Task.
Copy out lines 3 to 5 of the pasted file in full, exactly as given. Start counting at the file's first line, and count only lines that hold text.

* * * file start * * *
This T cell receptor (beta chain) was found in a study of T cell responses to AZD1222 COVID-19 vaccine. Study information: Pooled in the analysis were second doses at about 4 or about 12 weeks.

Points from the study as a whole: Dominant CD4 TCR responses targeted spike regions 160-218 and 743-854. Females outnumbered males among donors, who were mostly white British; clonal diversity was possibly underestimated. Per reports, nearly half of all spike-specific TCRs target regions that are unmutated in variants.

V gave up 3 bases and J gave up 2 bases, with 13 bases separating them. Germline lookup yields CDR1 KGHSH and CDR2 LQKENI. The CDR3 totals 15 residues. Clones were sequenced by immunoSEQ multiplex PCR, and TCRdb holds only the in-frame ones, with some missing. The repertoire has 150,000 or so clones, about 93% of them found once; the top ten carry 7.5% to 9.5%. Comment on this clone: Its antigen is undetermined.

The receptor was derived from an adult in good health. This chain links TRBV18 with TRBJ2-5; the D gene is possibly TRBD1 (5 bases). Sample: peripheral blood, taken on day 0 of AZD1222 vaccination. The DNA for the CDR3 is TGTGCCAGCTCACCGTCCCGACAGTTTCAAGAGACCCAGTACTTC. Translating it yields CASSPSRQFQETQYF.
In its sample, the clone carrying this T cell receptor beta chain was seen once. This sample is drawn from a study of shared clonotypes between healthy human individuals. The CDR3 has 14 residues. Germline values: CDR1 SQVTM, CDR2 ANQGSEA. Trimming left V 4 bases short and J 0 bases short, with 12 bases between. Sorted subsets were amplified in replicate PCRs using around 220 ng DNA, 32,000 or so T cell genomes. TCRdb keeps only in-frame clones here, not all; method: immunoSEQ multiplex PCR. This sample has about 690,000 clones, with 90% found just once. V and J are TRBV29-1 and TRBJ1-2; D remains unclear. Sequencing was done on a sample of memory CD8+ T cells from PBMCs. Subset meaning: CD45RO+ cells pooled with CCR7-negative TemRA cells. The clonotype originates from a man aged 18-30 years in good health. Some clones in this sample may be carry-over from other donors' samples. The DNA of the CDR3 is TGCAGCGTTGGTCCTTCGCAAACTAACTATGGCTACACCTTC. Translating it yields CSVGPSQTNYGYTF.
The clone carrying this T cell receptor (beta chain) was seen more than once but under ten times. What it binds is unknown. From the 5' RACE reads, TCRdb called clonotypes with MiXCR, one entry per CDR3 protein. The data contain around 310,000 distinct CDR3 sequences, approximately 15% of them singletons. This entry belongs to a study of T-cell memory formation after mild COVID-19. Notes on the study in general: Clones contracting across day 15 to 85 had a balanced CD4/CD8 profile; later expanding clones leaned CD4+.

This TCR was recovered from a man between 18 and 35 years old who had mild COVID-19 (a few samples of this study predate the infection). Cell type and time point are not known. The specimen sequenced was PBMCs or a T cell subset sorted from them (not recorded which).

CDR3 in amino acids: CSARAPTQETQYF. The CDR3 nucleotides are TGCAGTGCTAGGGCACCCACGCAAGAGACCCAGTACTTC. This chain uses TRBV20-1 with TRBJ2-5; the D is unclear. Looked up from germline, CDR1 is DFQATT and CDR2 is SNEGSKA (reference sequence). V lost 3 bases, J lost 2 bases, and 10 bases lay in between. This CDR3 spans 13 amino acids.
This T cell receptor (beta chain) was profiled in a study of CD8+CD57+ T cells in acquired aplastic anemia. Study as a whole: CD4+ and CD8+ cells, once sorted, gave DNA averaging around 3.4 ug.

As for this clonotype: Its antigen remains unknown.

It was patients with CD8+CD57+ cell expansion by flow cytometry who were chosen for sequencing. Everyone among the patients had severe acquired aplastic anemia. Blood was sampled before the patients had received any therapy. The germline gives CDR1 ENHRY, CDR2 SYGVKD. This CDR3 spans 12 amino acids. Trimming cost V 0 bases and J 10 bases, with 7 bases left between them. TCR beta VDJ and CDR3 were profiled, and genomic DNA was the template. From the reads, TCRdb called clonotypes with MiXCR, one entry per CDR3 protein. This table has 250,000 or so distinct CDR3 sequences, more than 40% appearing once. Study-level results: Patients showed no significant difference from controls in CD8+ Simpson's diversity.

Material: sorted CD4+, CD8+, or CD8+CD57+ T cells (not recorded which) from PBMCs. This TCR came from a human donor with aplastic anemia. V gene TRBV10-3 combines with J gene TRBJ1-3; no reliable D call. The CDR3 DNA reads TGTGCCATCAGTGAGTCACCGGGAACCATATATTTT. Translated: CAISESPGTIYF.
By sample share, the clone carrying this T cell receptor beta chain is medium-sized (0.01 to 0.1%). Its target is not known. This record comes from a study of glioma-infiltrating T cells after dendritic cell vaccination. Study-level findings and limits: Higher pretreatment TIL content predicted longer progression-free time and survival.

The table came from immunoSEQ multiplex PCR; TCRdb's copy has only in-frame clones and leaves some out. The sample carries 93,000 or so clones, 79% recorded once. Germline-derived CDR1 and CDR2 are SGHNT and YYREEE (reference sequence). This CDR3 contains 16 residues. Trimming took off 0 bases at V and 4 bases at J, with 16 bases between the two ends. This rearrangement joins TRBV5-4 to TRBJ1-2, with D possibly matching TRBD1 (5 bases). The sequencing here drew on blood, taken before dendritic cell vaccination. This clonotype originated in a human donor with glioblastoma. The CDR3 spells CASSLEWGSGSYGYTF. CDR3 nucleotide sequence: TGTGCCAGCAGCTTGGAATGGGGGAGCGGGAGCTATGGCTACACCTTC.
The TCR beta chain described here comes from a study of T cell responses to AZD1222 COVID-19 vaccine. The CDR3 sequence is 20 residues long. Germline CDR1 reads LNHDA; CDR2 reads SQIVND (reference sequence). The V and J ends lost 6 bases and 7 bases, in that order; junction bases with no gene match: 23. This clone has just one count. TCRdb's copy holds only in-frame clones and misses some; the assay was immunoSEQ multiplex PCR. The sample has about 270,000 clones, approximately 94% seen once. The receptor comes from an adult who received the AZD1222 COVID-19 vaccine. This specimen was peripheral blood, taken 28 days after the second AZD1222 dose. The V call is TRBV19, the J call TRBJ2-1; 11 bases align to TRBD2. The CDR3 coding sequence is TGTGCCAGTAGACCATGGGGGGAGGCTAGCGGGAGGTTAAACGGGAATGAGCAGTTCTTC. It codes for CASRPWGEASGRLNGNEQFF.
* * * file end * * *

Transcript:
V gave up 3 bases and J gave up 2 bases, with 13 bases separating them. Germline lookup yields CDR1 KGHSH and CDR2 LQKENI. The CDR3 totals 15 residues. Clones were sequenced by immunoSEQ multiplex PCR, and TCRdb holds only the in-frame ones, with some missing. The repertoire has 150,000 or so clones, about 93% of them found once; the top ten carry 7.5% to 9.5%. Comment on this clone: Its antigen is undetermined.

The receptor was derived from an adult in good health. This chain links TRBV18 with TRBJ2-5; the D gene is possibly TRBD1 (5 bases). Sample: peripheral blood, taken on day 0 of AZD1222 vaccination. The DNA for the CDR3 is TGTGCCAGCTCACCGTCCCGACAGTTTCAAGAGACCCAGTACTTC. Translating it yields CASSPSRQFQETQYF.
In its sample, the clone carrying this T cell receptor beta chain was seen once. This sample is drawn from a study of shared clonotypes between healthy human individuals. The CDR3 has 14 residues. Germline values: CDR1 SQVTM, CDR2 ANQGSEA. Trimming left V 4 bases short and J 0 bases short, with 12 bases between. Sorted subsets were amplified in replicate PCRs using around 220 ng DNA, 32,000 or so T cell genomes. TCRdb keeps only in-frame clones here, not all; method: immunoSEQ multiplex PCR. This sample has about 690,000 clones, with 90% found just once. V and J are TRBV29-1 and TRBJ1-2; D remains unclear. Sequencing was done on a sample of memory CD8+ T cells from PBMCs. Subset meaning: CD45RO+ cells pooled with CCR7-negative TemRA cells. The clonotype originates from a man aged 18-30 years in good health. Some clones in this sample may be carry-over from other donors' samples. The DNA of the CDR3 is TGCAGCGTTGGTCCTTCGCAAACTAACTATGGCTACACCTTC. Translating it yields CSVGPSQTNYGYTF.